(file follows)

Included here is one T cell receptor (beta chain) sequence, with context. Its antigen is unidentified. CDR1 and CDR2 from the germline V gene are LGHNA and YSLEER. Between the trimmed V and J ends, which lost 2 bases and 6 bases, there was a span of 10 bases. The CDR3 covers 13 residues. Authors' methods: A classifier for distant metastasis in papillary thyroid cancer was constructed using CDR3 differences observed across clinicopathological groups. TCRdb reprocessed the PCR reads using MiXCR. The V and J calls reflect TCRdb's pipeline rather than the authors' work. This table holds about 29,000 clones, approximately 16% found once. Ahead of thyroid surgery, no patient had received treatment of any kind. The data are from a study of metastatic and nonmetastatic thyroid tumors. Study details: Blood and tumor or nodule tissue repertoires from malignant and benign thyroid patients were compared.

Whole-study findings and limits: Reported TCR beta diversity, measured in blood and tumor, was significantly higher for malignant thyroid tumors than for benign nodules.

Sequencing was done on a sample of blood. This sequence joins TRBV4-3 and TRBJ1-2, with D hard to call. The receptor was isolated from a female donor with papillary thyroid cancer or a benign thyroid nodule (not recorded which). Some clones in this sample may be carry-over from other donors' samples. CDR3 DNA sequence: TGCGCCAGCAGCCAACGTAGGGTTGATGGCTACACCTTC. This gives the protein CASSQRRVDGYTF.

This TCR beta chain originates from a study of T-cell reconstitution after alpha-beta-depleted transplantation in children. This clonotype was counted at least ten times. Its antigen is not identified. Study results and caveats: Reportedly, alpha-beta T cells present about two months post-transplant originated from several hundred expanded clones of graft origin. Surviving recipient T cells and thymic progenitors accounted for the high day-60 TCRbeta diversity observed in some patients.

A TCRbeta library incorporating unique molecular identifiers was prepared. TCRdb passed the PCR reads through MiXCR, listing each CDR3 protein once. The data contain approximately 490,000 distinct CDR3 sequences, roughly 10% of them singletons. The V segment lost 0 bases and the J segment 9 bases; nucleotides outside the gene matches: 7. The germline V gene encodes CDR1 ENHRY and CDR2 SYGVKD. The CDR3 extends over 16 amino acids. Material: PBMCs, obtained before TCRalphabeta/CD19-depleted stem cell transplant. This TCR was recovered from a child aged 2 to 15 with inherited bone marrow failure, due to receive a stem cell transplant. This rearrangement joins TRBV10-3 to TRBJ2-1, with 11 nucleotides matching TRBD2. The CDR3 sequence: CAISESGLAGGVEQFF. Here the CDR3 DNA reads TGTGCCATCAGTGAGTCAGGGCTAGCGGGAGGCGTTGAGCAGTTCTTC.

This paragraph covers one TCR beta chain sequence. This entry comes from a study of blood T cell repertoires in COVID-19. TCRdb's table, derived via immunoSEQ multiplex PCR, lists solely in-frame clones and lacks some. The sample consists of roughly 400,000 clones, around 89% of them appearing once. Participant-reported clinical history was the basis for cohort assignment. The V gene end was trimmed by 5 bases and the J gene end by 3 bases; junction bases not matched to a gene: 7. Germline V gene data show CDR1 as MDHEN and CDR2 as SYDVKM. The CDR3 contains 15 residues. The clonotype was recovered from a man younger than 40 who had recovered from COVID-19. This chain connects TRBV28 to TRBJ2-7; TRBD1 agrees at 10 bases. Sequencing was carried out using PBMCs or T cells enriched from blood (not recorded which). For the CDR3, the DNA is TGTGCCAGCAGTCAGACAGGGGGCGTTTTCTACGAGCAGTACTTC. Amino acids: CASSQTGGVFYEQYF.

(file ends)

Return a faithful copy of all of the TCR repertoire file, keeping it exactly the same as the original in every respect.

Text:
Included here is one T cell receptor (beta chain) sequence, with context. Its antigen is unidentified. CDR1 and CDR2 from the germline V gene are LGHNA and YSLEER. Between the trimmed V and J ends, which lost 2 bases and 6 bases, there was a span of 10 bases. The CDR3 covers 13 residues. Authors' methods: A classifier for distant metastasis in papillary thyroid cancer was constructed using CDR3 differences observed across clinicopathological groups. TCRdb reprocessed the PCR reads using MiXCR. The V and J calls reflect TCRdb's pipeline rather than the authors' work. This table holds about 29,000 clones, approximately 16% found once. Ahead of thyroid surgery, no patient had received treatment of any kind. The data are from a study of metastatic and nonmetastatic thyroid tumors. Study details: Blood and tumor or nodule tissue repertoires from malignant and benign thyroid patients were compared.

Whole-study findings and limits: Reported TCR beta diversity, measured in blood and tumor, was significantly higher for malignant thyroid tumors than for benign nodules.

Sequencing was done on a sample of blood. This sequence joins TRBV4-3 and TRBJ1-2, with D hard to call. The receptor was isolated from a female donor with papillary thyroid cancer or a benign thyroid nodule (not recorded which). Some clones in this sample may be carry-over from other donors' samples. CDR3 DNA sequence: TGCGCCAGCAGCCAACGTAGGGTTGATGGCTACACCTTC. This gives the protein CASSQRRVDGYTF.

This TCR beta chain originates from a study of T-cell reconstitution after alpha-beta-depleted transplantation in children. This clonotype was counted at least ten times. Its antigen is not identified. Study results and caveats: Reportedly, alpha-beta T cells present about two months post-transplant originated from several hundred expanded clones of graft origin. Surviving recipient T cells and thymic progenitors accounted for the high day-60 TCRbeta diversity observed in some patients.

A TCRbeta library incorporating unique molecular identifiers was prepared. TCRdb passed the PCR reads through MiXCR, listing each CDR3 protein once. The data contain approximately 490,000 distinct CDR3 sequences, roughly 10% of them singletons. The V segment lost 0 bases and the J segment 9 bases; nucleotides outside the gene matches: 7. The germline V gene encodes CDR1 ENHRY and CDR2 SYGVKD. The CDR3 extends over 16 amino acids. Material: PBMCs, obtained before TCRalphabeta/CD19-depleted stem cell transplant. This TCR was recovered from a child aged 2 to 15 with inherited bone marrow failure, due to receive a stem cell transplant. This rearrangement joins TRBV10-3 to TRBJ2-1, with 11 nucleotides matching TRBD2. The CDR3 sequence: CAISESGLAGGVEQFF. Here the CDR3 DNA reads TGTGCCATCAGTGAGTCAGGGCTAGCGGGAGGCGTTGAGCAGTTCTTC.

This paragraph covers one TCR beta chain sequence. This entry comes from a study of blood T cell repertoires in COVID-19. TCRdb's table, derived via immunoSEQ multiplex PCR, lists solely in-frame clones and lacks some. The sample consists of roughly 400,000 clones, around 89% of them appearing once. Participant-reported clinical history was the basis for cohort assignment. The V gene end was trimmed by 5 bases and the J gene end by 3 bases; junction bases not matched to a gene: 7. Germline V gene data show CDR1 as MDHEN and CDR2 as SYDVKM. The CDR3 contains 15 residues. The clonotype was recovered from a man younger than 40 who had recovered from COVID-19. This chain connects TRBV28 to TRBJ2-7; TRBD1 agrees at 10 bases. Sequencing was carried out using PBMCs or T cells enriched from blood (not recorded which). For the CDR3, the DNA is TGTGCCAGCAGTCAGACAGGGGGCGTTTTCTACGAGCAGTACTTC. Amino acids: CASSQTGGVFYEQYF.